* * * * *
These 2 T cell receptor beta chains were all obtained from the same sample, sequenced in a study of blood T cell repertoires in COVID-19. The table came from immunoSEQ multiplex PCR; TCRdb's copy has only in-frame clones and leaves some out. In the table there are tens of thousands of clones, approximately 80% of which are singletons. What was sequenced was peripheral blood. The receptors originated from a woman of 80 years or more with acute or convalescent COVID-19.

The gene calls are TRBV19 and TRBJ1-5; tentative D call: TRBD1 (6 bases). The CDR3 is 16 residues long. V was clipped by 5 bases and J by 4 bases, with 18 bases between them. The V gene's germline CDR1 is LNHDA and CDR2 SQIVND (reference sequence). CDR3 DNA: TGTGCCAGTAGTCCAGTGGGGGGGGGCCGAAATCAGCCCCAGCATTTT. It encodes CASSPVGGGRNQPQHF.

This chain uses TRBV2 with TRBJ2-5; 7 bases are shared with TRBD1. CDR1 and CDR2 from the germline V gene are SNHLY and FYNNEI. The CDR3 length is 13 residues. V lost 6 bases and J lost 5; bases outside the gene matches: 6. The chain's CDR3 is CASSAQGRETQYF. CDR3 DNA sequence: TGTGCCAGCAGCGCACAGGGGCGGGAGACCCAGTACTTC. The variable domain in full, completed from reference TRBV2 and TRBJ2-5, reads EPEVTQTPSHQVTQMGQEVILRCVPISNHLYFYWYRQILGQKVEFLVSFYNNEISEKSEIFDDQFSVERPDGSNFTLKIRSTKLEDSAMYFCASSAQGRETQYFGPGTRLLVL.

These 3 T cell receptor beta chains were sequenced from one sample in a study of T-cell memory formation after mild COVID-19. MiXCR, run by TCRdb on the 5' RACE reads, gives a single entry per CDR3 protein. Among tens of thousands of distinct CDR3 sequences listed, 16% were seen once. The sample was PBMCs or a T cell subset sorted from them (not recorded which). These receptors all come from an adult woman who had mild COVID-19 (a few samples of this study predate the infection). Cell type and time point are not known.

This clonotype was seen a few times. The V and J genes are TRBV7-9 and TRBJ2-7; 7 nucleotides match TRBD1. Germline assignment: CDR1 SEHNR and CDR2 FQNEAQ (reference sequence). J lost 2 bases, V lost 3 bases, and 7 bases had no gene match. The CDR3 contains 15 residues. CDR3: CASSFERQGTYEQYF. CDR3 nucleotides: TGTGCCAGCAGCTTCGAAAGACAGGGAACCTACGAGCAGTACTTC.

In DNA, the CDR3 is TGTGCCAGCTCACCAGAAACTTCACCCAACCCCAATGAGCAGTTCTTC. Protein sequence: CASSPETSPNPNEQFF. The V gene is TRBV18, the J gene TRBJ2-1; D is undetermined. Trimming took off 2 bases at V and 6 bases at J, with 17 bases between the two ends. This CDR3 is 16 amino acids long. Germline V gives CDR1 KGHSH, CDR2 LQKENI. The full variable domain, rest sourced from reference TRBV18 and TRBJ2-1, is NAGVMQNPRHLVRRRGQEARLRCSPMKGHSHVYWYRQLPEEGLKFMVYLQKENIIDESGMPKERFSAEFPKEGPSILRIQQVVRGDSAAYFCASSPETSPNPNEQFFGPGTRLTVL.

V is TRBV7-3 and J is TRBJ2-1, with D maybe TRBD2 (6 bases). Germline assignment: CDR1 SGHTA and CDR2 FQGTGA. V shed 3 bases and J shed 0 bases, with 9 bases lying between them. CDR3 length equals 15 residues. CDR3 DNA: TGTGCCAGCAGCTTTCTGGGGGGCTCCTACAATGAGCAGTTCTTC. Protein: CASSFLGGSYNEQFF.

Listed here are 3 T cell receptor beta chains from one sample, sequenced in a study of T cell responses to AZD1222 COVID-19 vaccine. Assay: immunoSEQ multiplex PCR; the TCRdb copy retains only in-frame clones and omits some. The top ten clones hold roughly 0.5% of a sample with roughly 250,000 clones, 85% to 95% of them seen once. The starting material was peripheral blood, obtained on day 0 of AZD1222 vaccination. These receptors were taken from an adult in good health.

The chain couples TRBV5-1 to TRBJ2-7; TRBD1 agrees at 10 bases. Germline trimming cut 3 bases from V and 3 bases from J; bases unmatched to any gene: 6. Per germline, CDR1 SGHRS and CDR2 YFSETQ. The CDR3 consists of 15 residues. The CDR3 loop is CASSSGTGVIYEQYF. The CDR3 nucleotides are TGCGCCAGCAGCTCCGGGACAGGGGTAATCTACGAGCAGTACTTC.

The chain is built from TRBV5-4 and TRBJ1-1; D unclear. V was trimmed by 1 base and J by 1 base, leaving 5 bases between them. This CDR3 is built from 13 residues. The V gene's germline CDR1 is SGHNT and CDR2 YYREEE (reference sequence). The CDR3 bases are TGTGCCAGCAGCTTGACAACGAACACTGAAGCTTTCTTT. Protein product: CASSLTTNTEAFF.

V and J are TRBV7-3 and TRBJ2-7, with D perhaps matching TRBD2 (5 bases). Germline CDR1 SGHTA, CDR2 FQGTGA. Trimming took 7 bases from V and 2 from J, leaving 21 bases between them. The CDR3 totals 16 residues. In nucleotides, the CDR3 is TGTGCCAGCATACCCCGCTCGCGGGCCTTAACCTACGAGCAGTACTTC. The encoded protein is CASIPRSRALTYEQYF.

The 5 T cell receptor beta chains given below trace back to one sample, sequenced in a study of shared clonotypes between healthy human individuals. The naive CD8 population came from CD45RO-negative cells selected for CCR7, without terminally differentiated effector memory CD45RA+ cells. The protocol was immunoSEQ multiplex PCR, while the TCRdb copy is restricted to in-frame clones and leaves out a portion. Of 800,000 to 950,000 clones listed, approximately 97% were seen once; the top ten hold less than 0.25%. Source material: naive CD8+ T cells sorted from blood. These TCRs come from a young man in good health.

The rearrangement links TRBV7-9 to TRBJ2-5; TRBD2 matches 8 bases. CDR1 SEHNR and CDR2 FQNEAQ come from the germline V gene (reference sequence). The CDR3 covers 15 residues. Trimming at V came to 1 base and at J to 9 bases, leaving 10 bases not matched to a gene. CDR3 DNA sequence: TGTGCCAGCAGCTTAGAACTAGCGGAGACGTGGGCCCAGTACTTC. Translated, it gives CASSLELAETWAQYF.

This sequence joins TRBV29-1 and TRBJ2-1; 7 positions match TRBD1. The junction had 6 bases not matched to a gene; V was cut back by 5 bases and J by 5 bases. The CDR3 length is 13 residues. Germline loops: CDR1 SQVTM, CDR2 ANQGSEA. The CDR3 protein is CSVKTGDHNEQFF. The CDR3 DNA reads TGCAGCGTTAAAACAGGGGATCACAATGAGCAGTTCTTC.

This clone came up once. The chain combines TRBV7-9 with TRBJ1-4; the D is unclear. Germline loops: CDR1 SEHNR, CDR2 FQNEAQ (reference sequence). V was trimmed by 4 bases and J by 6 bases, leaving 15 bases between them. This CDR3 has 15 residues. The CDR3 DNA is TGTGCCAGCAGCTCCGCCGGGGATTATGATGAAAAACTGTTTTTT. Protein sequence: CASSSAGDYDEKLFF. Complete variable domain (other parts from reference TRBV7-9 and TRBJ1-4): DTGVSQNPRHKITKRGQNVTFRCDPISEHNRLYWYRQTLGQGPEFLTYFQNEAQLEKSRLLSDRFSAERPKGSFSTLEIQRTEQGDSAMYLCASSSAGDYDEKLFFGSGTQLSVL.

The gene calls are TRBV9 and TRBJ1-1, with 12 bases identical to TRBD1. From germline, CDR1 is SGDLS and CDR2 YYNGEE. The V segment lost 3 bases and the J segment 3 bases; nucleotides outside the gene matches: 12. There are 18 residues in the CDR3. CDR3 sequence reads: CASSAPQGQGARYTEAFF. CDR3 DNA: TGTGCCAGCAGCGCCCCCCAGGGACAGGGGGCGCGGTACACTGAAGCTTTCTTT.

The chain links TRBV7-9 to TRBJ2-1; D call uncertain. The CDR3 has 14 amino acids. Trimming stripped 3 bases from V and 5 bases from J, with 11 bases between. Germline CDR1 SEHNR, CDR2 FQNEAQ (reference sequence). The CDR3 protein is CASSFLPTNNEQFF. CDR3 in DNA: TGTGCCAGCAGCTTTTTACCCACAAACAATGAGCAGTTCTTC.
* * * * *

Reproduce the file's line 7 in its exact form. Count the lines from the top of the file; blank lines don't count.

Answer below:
V is TRBV7-3 and J is TRBJ2-1, with D maybe TRBD2 (6 bases). Germline assignment: CDR1 SGHTA and CDR2 FQGTGA. V shed 3 bases and J shed 0 bases, with 9 bases lying between them. CDR3 length equals 15 residues. CDR3 DNA: TGTGCCAGCAGCTTTCTGGGGGGCTCCTACAATGAGCAGTTCTTC. Protein: CASSFLGGSYNEQFF.